Immigration officials have made the largest number of arrests in the agency's history.

On Monday, U.S. Immigration and Customs Enforcement, or ICE, announced that the “Cross Check” enforcement operation had resulted in the arrest of more than 3,100 immigrants with criminal and civil violations.

Arrests were made in all 50 states, Puerto Rico, three U.S. territories and the District of Columbia.

The six-day operation was the largest of its kind, involving the collaboration of more than 1,900 ICE officers and agents from all of ICE's Enforcement and Removal Operations' (ERO) 24 field offices. The operation also included assistance from ICE Homeland Security Investigations as well as coordination with federal, state and local law enforcement partners throughout the United States.

ICE Director John Morton said the operation is part of ICE’s “ongoing commitment and focus on the arrest and removal of convicted criminal aliens and those that game our nation's immigration system."  

"Because of the tireless efforts and teamwork of ICE officers and agents in tracking down criminal aliens and fugitives, there are 3,168 fewer criminal aliens and egregious immigration law violators in our neighborhoods across the country," Morton said.

Details about countries of origin for those arrested nationwide were not immediately available. But a press release by New Jersey immigration officials about Cross Check operation arrests in their state said that the largest group of arrestees in New Jersey was from Mexico, others were citizens of the Dominican Republic, Jamaica and Guatemala, among other nations.

“ICE remains focused on the removal of those individuals who constitute our highest priorities," said Newark's field office director for ICE ERO, John Tsoukaris, in an interview with Fox New Latino, "specifically individuals who pose a threat to public safety such as criminal aliens and national security threats, as well as repeat immigration law violators, recent border entrants, and fugitives subject to a final order of removal.”

Of the arrests nationwide, 2,834 individuals had prior criminal convictions and at least 1,063 had multiple criminal convictions, including murder, manslaughter, attempted murder, kidnapping, assault with a deadly weapon, armed robbery, terroristic threats, drug trafficking, child abuse, battery on a child, sexual crimes against minors, and aggravated assault.

Of those arrested, 698 were also immigration fugitives who had previously been ordered to leave the country but failed to depart. Additionally, 559 were those who had reentered the country after having been deported.

If people just come in and violate the law, it undermines the integrity of the immigration system.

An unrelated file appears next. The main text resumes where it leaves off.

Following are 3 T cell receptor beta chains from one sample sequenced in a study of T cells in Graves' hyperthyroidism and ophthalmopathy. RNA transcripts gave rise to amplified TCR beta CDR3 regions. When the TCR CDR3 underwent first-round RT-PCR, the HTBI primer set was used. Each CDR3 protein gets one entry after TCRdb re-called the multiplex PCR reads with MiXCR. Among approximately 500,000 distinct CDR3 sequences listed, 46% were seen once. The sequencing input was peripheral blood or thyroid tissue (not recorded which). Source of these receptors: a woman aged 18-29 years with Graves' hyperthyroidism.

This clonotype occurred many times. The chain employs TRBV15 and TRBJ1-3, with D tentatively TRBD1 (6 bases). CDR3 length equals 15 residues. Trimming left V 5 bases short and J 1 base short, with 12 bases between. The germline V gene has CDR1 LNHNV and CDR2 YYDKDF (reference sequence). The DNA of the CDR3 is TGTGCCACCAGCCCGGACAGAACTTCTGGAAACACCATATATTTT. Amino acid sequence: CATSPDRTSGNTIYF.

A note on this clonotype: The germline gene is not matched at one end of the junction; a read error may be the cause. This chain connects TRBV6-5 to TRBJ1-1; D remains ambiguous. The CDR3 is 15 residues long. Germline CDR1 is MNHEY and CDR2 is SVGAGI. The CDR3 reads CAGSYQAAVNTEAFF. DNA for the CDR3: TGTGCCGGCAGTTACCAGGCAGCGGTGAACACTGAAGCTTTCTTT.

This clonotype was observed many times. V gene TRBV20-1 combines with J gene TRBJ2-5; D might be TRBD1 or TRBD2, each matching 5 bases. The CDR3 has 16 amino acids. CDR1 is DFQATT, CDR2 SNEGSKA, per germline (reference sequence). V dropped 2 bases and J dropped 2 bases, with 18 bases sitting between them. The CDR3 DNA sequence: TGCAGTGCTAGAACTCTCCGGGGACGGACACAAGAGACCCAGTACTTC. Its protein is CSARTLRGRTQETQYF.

- John Tsoukaris, U.S. Immigration and Customs Enforcement in Newark

Immigration Courts on Hold in Four Cities Pending Review of Deportation Cases

Because of their criminal histories and prior immigration arrest records, at least 204 of those arrested during the enforcement action were presented to U.S attorneys for prosecution on a variety of charges, including illegal re-entry after deportation, a felony which carries a penalty of up to 20 years in prison, said the ICE press release.

"We're not out there looking to get any illegal alien that we can," Tsoukaris said. "What we're doing is looking at each case individually."

"If people just come in and violate the law, it undermines the integrity of the immigration system."

The Obama administration has come under fire from groups on both sides of the immigration debate over its handling of illegal immigration.

Proponents of stricter enforcement measures say the administration must do more to crack down on illegal immigration -- frustration over the failure of Congress to pass an immigration reform bill has led several states to draft their own laws on the matter. 

The U.S. Supreme Court is set to hold a hearing on Arizona's immigration law later this month. The Department of Justice is challenging the Arizona law, saying that immigration is purely a federal matter.

Those who prefer a more lenient immigration system that would, among other things, offer undocumented immigrants who meet certain criteria a chance to legalize their status, have assailed the Obama administration for its record number of deportations.

More than 1 million immigrants have been deported since President Obama took office.

Immigration advocates say they feel betrayed by Obama, who vowed during his 2008 presidential campaign that the U.S. would have a reform of its immigration system in his first year in office.

Last year, the Obama administration announced that it would put a hold on deportations to conduct a review of pending cases. Its goal, it said, was to put the most dangerous people -- those with criminal convictions and those who posed a threat to national security -- at the top of the priority list of deportations.

The first Cross Check operation was conducted by ICE in December 2009. Since then, seven regional and two national Cross Check operations have been performed, resulting in the arrest of more than 7,400 immigrants.

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